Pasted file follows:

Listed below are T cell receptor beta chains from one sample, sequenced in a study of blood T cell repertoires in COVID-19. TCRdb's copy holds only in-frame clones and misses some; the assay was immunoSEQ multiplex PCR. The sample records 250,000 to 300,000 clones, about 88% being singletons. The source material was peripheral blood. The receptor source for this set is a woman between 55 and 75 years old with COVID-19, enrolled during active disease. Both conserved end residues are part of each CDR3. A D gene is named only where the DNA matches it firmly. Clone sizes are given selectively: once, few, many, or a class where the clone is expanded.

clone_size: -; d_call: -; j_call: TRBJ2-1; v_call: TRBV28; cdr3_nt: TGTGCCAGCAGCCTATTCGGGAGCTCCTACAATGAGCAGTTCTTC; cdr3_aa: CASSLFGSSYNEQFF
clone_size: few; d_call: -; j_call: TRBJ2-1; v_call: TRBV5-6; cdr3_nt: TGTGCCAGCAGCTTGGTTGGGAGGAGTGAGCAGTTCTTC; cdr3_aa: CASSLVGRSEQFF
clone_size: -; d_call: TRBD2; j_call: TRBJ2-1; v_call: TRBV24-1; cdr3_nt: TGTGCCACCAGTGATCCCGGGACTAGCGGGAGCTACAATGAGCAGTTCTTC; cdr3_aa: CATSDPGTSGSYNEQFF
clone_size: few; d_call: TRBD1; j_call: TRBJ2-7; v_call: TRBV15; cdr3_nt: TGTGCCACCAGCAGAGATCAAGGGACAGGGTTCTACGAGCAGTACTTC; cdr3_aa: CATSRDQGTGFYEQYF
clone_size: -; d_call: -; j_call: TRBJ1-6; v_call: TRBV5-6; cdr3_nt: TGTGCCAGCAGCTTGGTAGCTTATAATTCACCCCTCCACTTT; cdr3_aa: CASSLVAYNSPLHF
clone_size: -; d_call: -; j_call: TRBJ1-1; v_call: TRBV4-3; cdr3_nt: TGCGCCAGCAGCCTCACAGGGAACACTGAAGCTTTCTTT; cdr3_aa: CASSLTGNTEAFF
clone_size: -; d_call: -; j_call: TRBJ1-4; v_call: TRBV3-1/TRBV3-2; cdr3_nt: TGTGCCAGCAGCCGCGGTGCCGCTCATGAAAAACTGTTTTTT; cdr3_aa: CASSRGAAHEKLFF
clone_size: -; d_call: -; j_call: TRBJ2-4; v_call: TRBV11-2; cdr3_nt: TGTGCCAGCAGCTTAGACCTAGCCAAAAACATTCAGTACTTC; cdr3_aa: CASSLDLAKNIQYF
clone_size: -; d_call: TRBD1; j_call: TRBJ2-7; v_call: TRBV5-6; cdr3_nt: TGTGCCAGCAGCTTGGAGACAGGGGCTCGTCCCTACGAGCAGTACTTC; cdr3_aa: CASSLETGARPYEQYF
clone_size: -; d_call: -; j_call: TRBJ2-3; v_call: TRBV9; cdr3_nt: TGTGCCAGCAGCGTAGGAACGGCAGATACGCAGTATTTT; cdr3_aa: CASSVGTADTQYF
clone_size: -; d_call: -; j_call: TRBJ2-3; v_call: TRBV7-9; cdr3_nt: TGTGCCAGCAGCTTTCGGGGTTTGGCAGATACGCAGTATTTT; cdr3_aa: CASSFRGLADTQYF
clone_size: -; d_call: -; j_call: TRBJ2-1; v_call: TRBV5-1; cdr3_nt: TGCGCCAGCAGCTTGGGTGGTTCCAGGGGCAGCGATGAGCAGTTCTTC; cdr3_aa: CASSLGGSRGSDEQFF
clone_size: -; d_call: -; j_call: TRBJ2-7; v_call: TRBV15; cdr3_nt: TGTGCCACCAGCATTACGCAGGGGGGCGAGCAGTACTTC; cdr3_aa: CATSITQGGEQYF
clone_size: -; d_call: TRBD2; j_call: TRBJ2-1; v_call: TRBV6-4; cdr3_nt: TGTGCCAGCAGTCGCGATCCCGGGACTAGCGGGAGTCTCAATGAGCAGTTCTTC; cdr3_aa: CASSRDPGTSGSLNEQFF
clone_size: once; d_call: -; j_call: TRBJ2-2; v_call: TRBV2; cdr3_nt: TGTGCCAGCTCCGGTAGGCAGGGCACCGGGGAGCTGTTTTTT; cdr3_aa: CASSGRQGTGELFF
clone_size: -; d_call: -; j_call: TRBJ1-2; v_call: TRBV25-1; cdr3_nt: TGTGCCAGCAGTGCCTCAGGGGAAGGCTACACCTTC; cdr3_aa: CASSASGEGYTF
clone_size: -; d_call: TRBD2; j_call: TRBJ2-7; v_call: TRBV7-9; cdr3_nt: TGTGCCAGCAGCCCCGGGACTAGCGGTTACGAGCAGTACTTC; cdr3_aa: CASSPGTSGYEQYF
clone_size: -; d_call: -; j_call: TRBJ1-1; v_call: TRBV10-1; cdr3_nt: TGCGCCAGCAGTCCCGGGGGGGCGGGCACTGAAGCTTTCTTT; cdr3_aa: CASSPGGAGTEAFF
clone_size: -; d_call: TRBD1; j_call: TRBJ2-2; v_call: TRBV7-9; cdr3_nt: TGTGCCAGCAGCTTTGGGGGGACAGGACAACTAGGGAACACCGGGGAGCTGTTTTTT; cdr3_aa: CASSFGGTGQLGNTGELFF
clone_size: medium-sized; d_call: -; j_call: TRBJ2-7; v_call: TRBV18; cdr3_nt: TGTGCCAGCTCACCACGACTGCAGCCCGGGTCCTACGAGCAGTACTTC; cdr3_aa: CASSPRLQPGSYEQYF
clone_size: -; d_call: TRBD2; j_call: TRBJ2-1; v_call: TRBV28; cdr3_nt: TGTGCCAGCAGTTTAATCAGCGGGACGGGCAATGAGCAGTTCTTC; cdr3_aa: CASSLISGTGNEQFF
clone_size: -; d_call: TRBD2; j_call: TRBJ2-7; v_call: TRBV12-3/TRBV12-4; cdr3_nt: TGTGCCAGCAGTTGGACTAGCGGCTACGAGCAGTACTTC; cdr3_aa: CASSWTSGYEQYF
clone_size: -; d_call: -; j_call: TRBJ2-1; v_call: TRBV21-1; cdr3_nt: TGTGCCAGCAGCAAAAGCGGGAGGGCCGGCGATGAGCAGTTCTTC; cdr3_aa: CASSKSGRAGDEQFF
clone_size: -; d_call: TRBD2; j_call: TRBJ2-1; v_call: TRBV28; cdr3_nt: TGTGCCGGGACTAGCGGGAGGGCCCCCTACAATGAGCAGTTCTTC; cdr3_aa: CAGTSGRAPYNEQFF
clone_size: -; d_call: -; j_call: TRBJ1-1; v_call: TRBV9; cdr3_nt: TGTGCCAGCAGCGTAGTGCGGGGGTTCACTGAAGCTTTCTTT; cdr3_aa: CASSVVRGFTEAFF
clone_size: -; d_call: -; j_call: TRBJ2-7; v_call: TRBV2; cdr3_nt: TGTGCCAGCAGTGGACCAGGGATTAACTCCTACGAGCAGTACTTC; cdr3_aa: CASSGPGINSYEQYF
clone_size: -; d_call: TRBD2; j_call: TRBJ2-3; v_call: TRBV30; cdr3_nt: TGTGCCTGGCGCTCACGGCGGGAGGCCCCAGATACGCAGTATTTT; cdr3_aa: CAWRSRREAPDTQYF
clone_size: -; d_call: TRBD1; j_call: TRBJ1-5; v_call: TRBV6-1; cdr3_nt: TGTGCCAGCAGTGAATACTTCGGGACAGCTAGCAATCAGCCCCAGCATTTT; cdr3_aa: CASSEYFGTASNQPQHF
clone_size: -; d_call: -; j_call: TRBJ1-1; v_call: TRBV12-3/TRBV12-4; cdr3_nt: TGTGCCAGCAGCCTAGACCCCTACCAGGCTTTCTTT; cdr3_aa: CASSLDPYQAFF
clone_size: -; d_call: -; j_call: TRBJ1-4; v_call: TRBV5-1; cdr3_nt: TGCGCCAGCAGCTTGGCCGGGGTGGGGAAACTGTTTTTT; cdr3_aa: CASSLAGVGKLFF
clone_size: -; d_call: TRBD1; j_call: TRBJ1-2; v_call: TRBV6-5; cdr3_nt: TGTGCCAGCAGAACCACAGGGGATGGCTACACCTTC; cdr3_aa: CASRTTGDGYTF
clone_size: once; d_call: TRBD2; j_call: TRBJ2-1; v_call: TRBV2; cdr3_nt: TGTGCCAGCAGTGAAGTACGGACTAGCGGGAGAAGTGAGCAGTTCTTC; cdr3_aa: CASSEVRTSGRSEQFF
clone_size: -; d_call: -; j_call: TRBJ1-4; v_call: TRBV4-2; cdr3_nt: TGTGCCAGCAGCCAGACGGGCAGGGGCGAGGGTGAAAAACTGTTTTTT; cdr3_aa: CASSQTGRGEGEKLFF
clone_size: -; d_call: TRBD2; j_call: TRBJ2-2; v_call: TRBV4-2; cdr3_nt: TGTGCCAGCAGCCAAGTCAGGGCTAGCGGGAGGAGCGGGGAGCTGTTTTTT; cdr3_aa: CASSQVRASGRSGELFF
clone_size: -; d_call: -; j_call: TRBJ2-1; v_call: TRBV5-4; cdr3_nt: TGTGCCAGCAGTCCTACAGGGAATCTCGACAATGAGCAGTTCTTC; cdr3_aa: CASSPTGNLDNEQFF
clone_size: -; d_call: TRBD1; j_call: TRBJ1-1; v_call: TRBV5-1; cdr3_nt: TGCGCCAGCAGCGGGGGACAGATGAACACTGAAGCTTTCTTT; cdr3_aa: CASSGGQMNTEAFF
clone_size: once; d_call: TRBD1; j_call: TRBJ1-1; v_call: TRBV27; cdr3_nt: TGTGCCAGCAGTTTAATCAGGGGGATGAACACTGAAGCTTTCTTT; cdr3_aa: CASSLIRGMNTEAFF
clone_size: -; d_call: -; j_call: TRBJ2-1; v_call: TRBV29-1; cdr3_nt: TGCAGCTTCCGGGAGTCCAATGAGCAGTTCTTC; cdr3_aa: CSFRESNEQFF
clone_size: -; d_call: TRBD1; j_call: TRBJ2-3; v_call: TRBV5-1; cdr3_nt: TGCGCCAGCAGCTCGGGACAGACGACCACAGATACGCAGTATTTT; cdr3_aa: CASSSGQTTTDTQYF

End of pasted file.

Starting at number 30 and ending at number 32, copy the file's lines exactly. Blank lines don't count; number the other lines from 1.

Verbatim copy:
clone_size: -; d_call: -; j_call: TRBJ1-1; v_call: TRBV12-3/TRBV12-4; cdr3_nt: TGTGCCAGCAGCCTAGACCCCTACCAGGCTTTCTTT; cdr3_aa: CASSLDPYQAFF
clone_size: -; d_call: -; j_call: TRBJ1-4; v_call: TRBV5-1; cdr3_nt: TGCGCCAGCAGCTTGGCCGGGGTGGGGAAACTGTTTTTT; cdr3_aa: CASSLAGVGKLFF
clone_size: -; d_call: TRBD1; j_call: TRBJ1-2; v_call: TRBV6-5; cdr3_nt: TGTGCCAGCAGAACCACAGGGGATGGCTACACCTTC; cdr3_aa: CASRTTGDGYTF